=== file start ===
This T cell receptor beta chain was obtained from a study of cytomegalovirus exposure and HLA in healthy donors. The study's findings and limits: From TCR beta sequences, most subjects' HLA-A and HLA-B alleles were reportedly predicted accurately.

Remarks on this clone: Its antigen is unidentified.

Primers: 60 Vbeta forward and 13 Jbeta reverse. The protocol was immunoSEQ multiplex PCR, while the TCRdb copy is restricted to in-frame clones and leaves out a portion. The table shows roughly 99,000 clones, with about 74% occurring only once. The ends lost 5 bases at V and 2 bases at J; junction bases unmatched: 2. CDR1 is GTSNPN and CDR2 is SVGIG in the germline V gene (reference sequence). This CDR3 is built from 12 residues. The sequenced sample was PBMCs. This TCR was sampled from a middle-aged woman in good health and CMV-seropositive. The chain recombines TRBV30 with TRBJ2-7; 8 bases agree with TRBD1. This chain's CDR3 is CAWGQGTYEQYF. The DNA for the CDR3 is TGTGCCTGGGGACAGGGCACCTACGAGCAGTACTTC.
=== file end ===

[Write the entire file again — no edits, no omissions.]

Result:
This T cell receptor beta chain was obtained from a study of cytomegalovirus exposure and HLA in healthy donors. The study's findings and limits: From TCR beta sequences, most subjects' HLA-A and HLA-B alleles were reportedly predicted accurately.

Remarks on this clone: Its antigen is unidentified.

Primers: 60 Vbeta forward and 13 Jbeta reverse. The protocol was immunoSEQ multiplex PCR, while the TCRdb copy is restricted to in-frame clones and leaves out a portion. The table shows roughly 99,000 clones, with about 74% occurring only once. The ends lost 5 bases at V and 2 bases at J; junction bases unmatched: 2. CDR1 is GTSNPN and CDR2 is SVGIG in the germline V gene (reference sequence). This CDR3 is built from 12 residues. The sequenced sample was PBMCs. This TCR was sampled from a middle-aged woman in good health and CMV-seropositive. The chain recombines TRBV30 with TRBJ2-7; 8 bases agree with TRBD1. This chain's CDR3 is CAWGQGTYEQYF. The DNA for the CDR3 is TGTGCCTGGGGACAGGGCACCTACGAGCAGTACTTC.